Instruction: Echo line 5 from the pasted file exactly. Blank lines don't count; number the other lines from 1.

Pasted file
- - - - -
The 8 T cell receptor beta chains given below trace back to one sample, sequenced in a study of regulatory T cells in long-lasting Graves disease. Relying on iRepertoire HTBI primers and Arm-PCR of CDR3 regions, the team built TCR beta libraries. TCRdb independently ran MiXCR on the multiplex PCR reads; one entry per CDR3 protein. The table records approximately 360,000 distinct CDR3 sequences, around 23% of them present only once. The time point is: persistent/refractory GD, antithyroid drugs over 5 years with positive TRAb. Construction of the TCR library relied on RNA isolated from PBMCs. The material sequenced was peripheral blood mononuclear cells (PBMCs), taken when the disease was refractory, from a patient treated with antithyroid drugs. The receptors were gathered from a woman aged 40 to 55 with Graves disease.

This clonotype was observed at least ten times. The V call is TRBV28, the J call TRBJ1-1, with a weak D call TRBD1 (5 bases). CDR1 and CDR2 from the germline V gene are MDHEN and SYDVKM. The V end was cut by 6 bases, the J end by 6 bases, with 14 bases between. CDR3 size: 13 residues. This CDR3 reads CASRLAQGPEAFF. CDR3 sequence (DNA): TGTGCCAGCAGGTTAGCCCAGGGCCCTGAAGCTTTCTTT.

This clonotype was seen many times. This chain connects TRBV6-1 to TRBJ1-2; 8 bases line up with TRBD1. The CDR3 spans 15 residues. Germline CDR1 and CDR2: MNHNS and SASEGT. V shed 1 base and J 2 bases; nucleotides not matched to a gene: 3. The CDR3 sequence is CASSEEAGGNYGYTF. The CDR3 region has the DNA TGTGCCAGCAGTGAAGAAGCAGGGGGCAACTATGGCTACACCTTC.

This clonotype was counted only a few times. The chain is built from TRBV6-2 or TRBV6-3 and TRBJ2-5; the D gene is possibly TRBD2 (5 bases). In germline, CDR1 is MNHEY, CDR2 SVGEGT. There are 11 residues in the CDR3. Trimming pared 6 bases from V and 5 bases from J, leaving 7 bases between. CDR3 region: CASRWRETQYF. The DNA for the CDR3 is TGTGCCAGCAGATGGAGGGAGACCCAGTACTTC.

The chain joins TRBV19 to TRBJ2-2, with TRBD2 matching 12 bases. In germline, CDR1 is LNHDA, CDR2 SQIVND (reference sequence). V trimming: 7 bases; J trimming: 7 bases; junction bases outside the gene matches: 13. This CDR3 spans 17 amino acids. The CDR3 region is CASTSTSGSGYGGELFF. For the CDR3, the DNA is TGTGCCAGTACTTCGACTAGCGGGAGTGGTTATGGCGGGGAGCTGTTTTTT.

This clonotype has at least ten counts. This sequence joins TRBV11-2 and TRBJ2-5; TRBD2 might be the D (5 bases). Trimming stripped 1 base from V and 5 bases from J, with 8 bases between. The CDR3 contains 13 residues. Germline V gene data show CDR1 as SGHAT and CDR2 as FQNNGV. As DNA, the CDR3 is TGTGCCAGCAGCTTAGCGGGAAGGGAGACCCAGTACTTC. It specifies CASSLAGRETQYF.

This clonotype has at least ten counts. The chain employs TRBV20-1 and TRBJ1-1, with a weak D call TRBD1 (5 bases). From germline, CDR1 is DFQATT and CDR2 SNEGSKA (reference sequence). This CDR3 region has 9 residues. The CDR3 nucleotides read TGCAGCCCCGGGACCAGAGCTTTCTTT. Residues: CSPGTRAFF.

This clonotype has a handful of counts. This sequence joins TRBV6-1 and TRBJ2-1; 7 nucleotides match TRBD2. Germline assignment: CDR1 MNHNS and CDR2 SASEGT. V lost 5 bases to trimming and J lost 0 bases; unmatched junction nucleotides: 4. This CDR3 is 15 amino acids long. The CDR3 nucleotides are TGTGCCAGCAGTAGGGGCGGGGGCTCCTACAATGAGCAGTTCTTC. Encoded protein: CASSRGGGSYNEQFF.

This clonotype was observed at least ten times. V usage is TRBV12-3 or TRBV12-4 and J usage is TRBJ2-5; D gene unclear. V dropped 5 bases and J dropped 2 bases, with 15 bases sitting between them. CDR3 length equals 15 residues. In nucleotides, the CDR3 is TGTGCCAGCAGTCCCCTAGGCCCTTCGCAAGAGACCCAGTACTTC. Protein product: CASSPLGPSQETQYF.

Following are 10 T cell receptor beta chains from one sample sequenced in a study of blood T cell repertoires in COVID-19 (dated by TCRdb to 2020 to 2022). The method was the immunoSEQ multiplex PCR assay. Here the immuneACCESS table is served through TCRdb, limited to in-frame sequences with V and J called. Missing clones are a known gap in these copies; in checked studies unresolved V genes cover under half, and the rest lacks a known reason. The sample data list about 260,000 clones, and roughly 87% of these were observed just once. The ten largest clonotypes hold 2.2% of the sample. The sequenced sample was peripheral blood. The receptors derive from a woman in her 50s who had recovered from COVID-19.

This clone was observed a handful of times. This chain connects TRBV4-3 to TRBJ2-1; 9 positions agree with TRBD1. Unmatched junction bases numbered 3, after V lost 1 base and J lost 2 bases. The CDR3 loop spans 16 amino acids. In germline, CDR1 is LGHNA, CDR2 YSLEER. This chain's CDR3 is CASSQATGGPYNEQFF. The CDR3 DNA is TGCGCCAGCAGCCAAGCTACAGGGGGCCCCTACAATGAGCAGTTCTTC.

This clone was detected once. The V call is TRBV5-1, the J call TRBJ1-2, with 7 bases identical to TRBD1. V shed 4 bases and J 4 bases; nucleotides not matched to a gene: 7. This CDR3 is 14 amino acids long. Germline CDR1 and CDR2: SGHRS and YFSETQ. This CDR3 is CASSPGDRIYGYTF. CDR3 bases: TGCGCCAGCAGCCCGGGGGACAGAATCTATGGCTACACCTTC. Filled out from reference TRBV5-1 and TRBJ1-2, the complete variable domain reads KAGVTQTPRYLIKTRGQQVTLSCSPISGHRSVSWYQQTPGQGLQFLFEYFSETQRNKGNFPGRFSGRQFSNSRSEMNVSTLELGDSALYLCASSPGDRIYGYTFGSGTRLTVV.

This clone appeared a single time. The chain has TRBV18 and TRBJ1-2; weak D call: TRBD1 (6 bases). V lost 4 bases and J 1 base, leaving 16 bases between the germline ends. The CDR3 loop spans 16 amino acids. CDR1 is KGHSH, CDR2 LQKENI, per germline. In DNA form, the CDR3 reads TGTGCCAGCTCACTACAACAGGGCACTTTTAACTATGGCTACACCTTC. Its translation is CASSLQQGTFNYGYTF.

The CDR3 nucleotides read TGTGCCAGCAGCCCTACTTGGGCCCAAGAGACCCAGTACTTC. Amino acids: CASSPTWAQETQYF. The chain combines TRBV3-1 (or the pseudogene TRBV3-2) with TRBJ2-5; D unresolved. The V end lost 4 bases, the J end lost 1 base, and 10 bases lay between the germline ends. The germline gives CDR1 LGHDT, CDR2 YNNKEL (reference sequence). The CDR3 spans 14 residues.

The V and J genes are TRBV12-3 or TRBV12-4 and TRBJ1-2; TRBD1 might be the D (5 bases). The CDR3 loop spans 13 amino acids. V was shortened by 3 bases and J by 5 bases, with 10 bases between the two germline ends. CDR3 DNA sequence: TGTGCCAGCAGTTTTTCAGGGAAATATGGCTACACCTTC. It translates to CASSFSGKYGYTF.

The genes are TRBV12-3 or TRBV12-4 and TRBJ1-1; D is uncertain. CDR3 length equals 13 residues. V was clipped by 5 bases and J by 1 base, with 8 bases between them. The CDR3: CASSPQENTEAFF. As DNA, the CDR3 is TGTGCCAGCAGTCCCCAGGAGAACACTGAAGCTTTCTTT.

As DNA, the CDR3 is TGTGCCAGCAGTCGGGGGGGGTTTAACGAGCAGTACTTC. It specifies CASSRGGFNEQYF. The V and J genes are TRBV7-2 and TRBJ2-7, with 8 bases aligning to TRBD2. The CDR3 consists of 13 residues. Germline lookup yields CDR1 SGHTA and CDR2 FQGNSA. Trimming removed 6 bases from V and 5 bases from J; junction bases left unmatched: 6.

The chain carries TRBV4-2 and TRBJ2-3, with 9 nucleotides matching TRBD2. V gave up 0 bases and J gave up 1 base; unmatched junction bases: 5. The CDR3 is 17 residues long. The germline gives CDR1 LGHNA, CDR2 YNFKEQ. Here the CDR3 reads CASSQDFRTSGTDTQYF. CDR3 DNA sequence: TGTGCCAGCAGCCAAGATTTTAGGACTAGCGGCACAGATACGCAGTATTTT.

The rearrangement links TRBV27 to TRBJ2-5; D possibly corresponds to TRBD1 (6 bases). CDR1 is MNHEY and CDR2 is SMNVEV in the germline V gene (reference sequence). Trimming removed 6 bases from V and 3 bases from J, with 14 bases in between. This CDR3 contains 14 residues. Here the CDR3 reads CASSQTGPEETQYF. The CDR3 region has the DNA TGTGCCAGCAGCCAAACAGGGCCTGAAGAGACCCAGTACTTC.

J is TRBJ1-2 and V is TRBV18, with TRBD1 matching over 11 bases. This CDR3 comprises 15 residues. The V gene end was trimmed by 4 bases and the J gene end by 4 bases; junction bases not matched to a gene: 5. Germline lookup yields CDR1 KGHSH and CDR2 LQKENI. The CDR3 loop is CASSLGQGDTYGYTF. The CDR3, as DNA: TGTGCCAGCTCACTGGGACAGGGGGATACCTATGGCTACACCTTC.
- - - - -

The chain joins TRBV19 to TRBJ2-2, with TRBD2 matching 12 bases. In germline, CDR1 is LNHDA, CDR2 SQIVND (reference sequence). V trimming: 7 bases; J trimming: 7 bases; junction bases outside the gene matches: 13. This CDR3 spans 17 amino acids. The CDR3 region is CASTSTSGSGYGGELFF. For the CDR3, the DNA is TGTGCCAGTACTTCGACTAGCGGGAGTGGTTATGGCGGGGAGCTGTTTTTT.